Cultures of Schwann cells were set up as has been described before, with some modifications (Brockes et al., 1979; Kleitman et al., 1991). Dissected nerves were collected in L‐15 Leibovitz. Nerves were transferred to L‐15 medium containing 1 mg/ml collagenase (Roche), teased with dissection needles and incubated for 30 min at 37°C, with repeated pipetting to disrupt the nerves. Cells were washed once with L‐15 containing 10% fetal calf serum (FCS), plated onto uncoated tissue culture dishes in Cb medium (Einheber et al., 1993), and incubated overnight at 37°C and 5% CO2. The next day, Schwann cells were harvested using the ‘Cold jet’ method (Jirsova et al., 1997), and plated onto collagen‐coated coverslips. Cells were incubated for 48 h at 37°C and 5% CO2 in either Cb medium (containing 10% FCS) or in Defined medium (DF) (Murphy et al., 1996) supplemented with 5% NDF‐β conditioned medium in the presence of 0, 10 or 20 μM forskolin (Sigma). A CHO cell line expressing a soluble form of NDF‐β was cultured in Dulbecco's modified Eagle's medium (DMEM)/F12, 5% FCS for 7 days. Medium was collected and filter sterilized (NDF‐β conditioned medium). Cells were fixed in a solution containing 35% acetone, 35% methanol, 5% acetic acid and 25% H2O for 10 min at room temperature and subsequently processed for immunochemistry or X‐gal staining.

Sciatic nerve crush

Adult Oct‐6β‐geo/+ and SCE–LacZ mice were anaesthetized with halothane and the sciatic nerve was exposed. The sciatic nerve was crushed by tight compression with flattened Biology forceps no. 5 for 10 s at mid‐femoral level just before the point where the sciatic nerve bifurcates. The mice were killed at 4, 8, 16 and 32 days after surgery, and their sciatic nerves were isolated and processed for whole‐mount X‐gal staining, with the unlesioned contralateral nerve serving as a control for background X‐gal staining.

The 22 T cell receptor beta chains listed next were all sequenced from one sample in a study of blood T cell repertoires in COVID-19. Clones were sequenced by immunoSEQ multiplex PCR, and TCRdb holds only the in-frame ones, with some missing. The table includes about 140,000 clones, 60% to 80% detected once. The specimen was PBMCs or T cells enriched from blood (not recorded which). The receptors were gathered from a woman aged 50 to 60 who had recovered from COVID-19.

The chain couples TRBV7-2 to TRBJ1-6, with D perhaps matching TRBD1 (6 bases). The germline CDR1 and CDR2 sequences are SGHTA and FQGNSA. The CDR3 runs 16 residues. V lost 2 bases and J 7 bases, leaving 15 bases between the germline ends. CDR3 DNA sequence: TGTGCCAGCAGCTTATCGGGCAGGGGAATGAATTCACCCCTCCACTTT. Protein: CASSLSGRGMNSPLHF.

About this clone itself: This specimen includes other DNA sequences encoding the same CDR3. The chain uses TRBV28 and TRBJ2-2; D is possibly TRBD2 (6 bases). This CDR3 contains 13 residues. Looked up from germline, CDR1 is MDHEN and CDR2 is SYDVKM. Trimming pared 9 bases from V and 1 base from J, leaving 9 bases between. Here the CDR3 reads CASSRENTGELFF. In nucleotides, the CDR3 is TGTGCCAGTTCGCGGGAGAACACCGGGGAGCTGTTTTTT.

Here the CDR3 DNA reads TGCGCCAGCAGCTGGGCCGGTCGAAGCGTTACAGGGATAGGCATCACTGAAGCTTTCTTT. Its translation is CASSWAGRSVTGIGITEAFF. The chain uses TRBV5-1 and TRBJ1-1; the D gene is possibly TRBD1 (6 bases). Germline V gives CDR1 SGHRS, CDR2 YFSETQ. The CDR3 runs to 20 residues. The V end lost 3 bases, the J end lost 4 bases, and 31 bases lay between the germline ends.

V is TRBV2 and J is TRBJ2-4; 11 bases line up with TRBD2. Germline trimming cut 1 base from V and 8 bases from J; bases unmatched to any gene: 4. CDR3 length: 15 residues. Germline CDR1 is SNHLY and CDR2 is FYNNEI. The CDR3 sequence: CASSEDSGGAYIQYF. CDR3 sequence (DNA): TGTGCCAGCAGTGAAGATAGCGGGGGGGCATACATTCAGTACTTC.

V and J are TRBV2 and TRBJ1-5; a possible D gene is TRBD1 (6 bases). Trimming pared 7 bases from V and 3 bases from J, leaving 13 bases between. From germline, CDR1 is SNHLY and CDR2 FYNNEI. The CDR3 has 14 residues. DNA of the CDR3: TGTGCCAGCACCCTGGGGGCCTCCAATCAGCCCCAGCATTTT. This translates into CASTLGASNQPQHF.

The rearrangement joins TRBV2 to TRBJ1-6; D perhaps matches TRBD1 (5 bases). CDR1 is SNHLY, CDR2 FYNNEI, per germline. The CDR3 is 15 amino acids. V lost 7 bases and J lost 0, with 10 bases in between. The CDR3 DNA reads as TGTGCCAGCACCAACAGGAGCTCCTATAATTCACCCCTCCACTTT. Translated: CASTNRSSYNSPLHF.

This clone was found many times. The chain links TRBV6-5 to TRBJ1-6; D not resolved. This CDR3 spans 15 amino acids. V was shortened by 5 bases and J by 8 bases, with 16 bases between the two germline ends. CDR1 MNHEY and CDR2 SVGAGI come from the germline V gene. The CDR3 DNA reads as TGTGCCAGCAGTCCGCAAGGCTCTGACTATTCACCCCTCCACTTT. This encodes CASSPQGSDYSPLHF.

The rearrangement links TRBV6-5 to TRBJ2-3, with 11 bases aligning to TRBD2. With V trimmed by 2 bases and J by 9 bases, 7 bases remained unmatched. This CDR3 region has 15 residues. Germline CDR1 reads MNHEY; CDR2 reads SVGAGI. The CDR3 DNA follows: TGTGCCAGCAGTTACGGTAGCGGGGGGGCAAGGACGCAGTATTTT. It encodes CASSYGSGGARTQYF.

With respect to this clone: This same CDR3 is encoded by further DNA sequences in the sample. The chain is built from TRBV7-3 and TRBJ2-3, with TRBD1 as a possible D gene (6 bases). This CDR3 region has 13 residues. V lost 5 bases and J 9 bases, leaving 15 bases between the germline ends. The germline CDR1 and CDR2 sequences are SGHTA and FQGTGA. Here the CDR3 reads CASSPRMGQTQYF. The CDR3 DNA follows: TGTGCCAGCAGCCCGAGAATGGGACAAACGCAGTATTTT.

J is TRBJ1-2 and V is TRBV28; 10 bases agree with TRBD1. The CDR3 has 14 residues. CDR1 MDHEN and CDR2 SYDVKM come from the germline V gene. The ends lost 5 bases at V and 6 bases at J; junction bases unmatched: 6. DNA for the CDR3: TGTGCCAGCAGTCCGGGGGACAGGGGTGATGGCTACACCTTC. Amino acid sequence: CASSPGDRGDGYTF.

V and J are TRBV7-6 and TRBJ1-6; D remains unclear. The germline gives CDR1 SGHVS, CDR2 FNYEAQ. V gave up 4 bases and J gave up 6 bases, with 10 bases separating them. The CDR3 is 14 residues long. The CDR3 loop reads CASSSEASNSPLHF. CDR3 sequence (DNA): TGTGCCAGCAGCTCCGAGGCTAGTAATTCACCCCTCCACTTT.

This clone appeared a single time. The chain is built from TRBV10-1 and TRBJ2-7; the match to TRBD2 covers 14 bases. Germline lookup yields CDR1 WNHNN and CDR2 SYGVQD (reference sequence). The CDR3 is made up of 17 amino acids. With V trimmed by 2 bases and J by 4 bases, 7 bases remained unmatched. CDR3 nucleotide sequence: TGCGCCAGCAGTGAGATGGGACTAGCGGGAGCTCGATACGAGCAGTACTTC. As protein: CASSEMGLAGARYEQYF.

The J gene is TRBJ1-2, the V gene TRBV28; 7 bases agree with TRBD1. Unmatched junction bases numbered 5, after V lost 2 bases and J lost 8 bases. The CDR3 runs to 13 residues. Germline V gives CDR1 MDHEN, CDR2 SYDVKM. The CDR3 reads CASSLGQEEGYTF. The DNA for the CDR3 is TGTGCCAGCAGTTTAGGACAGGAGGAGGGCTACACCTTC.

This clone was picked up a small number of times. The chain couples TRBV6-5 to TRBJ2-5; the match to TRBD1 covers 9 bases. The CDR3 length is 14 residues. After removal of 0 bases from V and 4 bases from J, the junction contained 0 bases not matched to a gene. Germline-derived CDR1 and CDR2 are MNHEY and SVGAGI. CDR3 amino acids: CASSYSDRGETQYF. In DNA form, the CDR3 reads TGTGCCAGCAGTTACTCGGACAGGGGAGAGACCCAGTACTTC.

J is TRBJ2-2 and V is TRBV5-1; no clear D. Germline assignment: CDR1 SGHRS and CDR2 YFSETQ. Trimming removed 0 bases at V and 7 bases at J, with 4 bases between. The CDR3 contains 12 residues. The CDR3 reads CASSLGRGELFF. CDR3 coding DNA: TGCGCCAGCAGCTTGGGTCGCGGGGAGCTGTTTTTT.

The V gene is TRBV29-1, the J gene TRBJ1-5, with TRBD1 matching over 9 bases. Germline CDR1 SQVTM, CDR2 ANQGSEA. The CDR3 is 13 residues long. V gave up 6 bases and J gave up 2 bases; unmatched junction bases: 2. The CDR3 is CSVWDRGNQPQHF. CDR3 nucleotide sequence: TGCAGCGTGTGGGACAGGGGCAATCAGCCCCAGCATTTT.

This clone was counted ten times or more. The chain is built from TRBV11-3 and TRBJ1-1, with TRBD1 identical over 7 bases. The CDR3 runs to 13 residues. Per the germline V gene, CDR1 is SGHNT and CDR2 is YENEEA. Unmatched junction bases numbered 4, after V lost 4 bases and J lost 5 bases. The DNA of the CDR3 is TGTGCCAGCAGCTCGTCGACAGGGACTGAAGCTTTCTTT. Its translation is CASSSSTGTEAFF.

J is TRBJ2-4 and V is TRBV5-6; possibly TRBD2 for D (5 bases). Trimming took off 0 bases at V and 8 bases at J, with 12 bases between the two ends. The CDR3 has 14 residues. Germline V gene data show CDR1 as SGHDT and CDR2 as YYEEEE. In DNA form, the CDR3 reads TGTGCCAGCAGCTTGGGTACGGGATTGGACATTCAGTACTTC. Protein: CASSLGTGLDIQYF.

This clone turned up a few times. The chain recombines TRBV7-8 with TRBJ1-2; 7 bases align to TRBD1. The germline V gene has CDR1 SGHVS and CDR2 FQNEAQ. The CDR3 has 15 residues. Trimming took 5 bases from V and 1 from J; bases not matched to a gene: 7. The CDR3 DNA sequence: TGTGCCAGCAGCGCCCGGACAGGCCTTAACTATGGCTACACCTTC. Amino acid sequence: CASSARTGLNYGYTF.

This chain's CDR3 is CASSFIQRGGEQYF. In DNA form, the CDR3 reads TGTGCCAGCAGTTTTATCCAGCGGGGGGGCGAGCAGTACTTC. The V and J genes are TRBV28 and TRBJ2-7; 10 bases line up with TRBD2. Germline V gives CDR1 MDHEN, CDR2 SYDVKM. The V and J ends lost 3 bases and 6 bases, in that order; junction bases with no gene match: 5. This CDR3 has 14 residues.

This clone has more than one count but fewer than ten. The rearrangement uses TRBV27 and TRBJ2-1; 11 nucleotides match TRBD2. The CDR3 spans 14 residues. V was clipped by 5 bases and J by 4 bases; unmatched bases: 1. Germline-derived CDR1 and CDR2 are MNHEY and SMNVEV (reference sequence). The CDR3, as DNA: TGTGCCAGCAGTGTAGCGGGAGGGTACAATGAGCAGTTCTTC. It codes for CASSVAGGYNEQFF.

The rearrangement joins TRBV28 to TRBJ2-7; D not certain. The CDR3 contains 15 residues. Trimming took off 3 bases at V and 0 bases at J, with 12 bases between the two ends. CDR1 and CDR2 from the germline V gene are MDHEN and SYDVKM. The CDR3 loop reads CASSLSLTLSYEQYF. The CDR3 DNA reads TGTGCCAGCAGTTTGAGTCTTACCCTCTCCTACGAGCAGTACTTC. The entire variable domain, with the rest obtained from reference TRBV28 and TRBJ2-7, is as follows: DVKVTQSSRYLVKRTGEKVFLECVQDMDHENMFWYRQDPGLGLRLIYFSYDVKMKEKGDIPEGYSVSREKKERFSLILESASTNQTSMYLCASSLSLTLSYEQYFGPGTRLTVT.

Sciatic nerves were isolated from mice derived from crosses between HA/Oct‐6β‐geo/+ and Oct‐6β‐geo/+ mice at the desired developmental stages, fixed overnight at 4°C in 35% acetone/35% methanol/5% acetic acid/25% H2O, dehydrated and paraffin embedded. All subsequent procedures have been described (Jaegle et al., 1996; Zwart et al., 1996). Primary antibodies used were: rabbit polyclonal anti‐Oct‐6 serum (Zwart et al., 1996), goat anti‐HA serum (Santa Cruz Biotechnology), mouse monoclonal anti‐P0 (Archelos et al., 1993) and mouse monoclonal anti‐HA (12CA5; Roche). Fluorochrome‐coupled secondary antibodies used were: goat anti‐rabbit–Texas red (Molecular probes) and goat anti‐mouse–Oregon green (Molecular probes). Both were used at 1:200 dilution.


Animals were perfused with PBS for 3 min, followed by fixative [3% paraformaldehyde (Sigma) and 1% glutaraldehyde buffered by 100 mM sodium cacodylate at pH 7.2] for 10 min. Sciatic nerves were isolated, washed with cacodylate buffer, osmicated in 1% osmium tetroxide and embedded in Epon. Semi‐thin sections (1 μm) of Epon‐embedded sciatic nerves were mounted on glass slides and stained with methylene blue.


The authors wish to thank Elaine Dzierzak and Sjaak Philipsen for their critical comments on the manuscript and Steve Scherer for stimulating discussions. Elior Peles and Yoshef Yarden are thanked for the NDF‐β‐expressing cell line and J.Archelos (Wurzburg) is thanked for monoclonal antibody against the P0 protein. Hans van den Berg's assistance in animal surgery procedures is greatly acknowledged. This work was financed, in part, by grants from the Dutch Research Council (ALW) and the EC (Biomed 2 PL 962069).


View Abstract